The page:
I have and always will hate popcorn. In this case, I’m not talking about the popular movie theater snack, but the style of group discussion known as “Popcorn,” in which students must randomly speak up to share a point rather than raise their hands. It was a concept created to help reduce monotony and increase spontaneity in the classroom, catching snoozing students off guard and giving loudmouths liberty to take the spotlight. But for me, a shy and perpetually anxious wallflower, “popcorn” was just another word for “torture.”
But popcorn or not, I loved school. I was always listening to the discussion, taking meticulous notes, and jotting down my own would-be responses, albeit quietly. When called on, I was able to speak in what I thought to be a fairly coherent manner, but when left to nature, I was silent. I had plenty to say, of course, but my fear of interrupting someone or getting cut off by a louder, more experienced and eloquent talker, held me back. And in turn, it ruined my participation grade.
I pleaded to the teacher with my eyes to understand my situation. I was listening; I had things to say! Couldn’t my essays speak for themselves? My test scores? But no, they couldn’t. If I was going to get a perfect participation grade, I would have to learn how to speak up, no excuses.
I wasn’t the only of my peers that struggled throughout school, and public speaking remains to be just one category of skills that is lacking in today’s students. They also tend to be poor writers who rely on questionable Internet sources. They are not likely to be prepared to professionally communicate or efficiently manage time. Why? Students are getting off the hook way too easily in school.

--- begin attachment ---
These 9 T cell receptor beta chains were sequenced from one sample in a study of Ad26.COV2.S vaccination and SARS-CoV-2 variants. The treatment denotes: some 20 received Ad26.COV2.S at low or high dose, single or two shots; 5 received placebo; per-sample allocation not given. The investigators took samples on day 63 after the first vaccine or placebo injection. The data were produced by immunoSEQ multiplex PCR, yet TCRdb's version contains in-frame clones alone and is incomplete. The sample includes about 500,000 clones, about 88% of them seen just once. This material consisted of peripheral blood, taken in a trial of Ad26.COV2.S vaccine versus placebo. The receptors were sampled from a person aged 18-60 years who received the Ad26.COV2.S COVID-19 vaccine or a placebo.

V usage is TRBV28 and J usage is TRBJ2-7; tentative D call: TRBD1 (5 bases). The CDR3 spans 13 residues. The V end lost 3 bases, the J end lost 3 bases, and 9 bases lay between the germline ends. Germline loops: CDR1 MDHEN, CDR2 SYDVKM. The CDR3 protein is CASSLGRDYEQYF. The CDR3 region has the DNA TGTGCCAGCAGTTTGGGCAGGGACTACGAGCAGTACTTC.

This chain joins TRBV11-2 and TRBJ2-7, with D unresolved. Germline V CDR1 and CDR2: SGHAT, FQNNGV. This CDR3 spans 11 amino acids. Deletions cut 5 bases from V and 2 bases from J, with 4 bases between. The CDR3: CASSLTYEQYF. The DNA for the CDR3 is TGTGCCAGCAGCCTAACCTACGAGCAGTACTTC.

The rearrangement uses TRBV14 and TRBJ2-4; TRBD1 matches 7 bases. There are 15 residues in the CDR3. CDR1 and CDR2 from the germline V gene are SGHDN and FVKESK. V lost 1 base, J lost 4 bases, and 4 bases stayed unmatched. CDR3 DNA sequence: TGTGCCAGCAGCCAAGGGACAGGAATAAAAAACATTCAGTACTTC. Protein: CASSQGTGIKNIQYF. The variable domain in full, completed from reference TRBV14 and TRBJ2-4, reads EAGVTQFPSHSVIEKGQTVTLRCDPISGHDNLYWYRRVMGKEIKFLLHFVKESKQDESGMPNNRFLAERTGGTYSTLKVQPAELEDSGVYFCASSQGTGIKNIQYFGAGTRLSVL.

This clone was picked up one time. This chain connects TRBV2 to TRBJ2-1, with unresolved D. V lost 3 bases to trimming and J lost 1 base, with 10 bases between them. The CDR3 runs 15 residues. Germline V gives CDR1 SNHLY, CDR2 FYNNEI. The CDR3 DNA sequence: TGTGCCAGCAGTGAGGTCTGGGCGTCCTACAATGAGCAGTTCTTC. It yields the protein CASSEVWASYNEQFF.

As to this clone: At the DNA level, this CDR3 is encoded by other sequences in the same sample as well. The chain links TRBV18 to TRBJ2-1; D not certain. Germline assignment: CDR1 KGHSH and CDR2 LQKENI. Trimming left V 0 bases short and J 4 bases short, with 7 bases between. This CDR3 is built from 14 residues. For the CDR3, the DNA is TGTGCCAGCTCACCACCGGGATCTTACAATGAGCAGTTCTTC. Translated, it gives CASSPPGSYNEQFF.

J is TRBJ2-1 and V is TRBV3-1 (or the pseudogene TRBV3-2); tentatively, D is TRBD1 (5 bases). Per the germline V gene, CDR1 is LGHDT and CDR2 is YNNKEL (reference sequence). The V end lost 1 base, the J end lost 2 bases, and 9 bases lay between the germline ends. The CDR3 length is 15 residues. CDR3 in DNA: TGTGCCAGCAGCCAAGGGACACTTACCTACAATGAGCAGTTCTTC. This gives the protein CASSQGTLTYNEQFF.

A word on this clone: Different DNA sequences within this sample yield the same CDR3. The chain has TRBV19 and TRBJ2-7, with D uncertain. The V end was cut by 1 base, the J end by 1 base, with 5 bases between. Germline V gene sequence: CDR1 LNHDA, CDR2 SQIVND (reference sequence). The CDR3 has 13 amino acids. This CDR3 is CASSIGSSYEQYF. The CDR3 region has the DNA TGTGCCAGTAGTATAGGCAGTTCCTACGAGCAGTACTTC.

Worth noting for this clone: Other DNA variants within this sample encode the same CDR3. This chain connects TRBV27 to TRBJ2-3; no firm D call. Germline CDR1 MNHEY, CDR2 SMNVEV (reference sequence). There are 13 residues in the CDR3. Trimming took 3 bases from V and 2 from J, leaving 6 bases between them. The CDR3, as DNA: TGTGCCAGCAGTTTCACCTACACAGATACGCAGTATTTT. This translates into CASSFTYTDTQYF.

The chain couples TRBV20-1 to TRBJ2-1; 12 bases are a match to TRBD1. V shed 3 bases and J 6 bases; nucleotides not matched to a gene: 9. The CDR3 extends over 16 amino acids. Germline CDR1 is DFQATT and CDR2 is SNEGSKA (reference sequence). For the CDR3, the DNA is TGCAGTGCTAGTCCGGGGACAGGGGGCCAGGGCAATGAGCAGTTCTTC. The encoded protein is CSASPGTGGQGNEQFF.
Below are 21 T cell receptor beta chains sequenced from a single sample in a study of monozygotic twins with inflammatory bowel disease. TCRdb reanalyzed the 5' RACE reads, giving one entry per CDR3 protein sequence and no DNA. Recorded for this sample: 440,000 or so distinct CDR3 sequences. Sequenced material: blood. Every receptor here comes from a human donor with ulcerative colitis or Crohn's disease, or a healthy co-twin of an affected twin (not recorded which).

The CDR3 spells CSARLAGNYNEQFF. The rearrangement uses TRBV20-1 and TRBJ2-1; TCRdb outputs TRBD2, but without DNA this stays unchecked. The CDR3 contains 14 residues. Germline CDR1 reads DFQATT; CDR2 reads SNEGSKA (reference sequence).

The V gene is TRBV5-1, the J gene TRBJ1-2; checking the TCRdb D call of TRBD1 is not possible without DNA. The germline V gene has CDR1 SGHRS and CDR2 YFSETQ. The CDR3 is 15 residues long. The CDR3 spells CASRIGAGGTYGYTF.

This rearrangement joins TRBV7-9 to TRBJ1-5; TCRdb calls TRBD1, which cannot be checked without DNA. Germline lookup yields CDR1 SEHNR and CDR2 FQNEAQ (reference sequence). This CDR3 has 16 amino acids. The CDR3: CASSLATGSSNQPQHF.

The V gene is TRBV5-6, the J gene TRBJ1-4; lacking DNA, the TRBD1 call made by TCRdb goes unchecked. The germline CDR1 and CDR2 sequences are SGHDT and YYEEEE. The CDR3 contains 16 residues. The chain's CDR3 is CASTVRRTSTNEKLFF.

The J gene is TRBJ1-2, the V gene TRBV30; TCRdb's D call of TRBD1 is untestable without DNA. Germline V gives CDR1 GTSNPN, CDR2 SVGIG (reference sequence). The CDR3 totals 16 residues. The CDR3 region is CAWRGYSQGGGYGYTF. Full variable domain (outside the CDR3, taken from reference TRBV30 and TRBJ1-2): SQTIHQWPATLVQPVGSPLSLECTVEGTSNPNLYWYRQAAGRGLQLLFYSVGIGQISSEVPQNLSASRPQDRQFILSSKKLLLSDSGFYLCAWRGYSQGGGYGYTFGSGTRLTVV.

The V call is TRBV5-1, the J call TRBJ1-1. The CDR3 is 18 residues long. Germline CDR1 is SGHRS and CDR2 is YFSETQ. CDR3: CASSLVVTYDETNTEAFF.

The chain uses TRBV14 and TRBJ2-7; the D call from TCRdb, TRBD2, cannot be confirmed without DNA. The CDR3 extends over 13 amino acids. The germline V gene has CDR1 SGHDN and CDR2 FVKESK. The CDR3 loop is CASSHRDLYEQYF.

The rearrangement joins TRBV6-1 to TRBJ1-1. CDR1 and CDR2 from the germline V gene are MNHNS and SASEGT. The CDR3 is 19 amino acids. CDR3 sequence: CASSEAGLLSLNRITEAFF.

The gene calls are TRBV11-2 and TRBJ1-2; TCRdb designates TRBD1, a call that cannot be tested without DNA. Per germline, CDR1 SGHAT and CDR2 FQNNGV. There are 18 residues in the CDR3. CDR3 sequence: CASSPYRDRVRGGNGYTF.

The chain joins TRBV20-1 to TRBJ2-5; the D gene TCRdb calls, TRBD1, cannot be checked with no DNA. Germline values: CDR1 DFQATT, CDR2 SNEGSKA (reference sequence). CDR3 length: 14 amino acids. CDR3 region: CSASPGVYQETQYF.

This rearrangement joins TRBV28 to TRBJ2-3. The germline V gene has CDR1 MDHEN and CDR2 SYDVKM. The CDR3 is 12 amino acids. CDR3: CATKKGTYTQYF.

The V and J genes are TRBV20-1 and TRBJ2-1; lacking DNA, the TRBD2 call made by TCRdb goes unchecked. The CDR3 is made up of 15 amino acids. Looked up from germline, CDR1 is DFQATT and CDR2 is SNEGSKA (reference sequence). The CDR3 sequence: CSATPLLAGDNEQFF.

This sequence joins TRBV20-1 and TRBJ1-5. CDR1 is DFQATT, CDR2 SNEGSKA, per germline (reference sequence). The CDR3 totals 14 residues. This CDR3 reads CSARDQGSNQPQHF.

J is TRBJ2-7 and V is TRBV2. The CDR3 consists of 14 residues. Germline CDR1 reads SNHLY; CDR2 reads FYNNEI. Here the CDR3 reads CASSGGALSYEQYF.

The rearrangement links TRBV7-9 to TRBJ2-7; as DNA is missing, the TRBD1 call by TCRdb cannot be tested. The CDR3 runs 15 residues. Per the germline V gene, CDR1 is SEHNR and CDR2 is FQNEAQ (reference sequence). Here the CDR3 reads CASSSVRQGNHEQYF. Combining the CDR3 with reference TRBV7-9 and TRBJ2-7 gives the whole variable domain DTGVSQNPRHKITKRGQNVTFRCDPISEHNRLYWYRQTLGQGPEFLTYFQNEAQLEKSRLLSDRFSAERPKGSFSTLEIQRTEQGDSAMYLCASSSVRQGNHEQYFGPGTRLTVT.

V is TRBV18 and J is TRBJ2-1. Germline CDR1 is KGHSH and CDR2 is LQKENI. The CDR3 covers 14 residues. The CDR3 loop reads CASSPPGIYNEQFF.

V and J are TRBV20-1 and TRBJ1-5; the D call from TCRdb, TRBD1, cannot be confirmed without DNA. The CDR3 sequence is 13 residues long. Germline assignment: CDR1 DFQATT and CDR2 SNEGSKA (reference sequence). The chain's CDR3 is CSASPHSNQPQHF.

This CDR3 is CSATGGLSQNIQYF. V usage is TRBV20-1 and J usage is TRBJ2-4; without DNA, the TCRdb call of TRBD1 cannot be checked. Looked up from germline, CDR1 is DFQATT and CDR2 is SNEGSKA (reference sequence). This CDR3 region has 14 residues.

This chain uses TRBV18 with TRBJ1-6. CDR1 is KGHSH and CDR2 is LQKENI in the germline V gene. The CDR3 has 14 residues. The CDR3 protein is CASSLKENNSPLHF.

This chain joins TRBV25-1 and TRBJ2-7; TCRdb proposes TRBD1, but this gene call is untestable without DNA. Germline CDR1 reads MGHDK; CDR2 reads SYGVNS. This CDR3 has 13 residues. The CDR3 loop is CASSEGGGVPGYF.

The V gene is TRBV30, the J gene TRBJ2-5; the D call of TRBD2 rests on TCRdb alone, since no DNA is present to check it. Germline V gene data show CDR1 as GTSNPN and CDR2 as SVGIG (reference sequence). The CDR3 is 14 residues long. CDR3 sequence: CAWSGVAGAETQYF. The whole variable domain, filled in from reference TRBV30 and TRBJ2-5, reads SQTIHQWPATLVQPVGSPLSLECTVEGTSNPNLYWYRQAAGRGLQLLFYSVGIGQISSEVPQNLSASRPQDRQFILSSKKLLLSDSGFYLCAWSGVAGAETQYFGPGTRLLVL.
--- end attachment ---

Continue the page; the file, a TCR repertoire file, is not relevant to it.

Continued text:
If I was going to get a perfect participation grade, I would have to learn how to speak up, no excuses.
But it’s understandable why teachers need to invent rewards and bribes to deal with kids’ lack of discipline. They have standards to meet and their students are increasingly distracted and bored. A teacher’s antidote to these problems? Extra credit and grade inflation. But this doesn’t really solve anything, as teachers are hiding a critical truth from their students: they don’t work hard enough.
Overachievers will always be overachievers, but what about the rest of the student body? How do we turn them into disciplined, sophisticated citizens ready to take on the world? One place to look is outside of the United States to global education. Specifically, the model of the French system of Classes Préparatoires aux Grandes Écoles (CPGE) changes the whole meaning of discipline. Known commonly as “prépa,” the program is for high school graduates wishing to enter the most specialized universities in the country. It’s two years of ultra-intense study and testing, which equates to up to 45 hours a week, including written exams, oral exams, and plentiful homework. A French friend of mine told me a jolly tale of a prépa instructor's first-day warning: “If anyone has a significant other, expect to not see him or her for the next 2 years.” The work is, some would say, excessively strenuous, but it does teach one thing: obsession with competition and achievement. It’s a path that requires very rigorous study with blinders to the outside, which puts the stress not only on students, but their families. The controversy centers on whether all of this pain is worth it for a coveted spot among France’s elite.
There must be some way to balance the extreme discipline of prépa with the lax nature of American public schools. Some teachers value positive feedback, while others value collective punishment for one student’s offense. Some teachers dock points for late work, and others accept it. While everyone’s teaching philosophy is different, teachers have a common goal of seeing their students succeed, by any means necessary. But can they?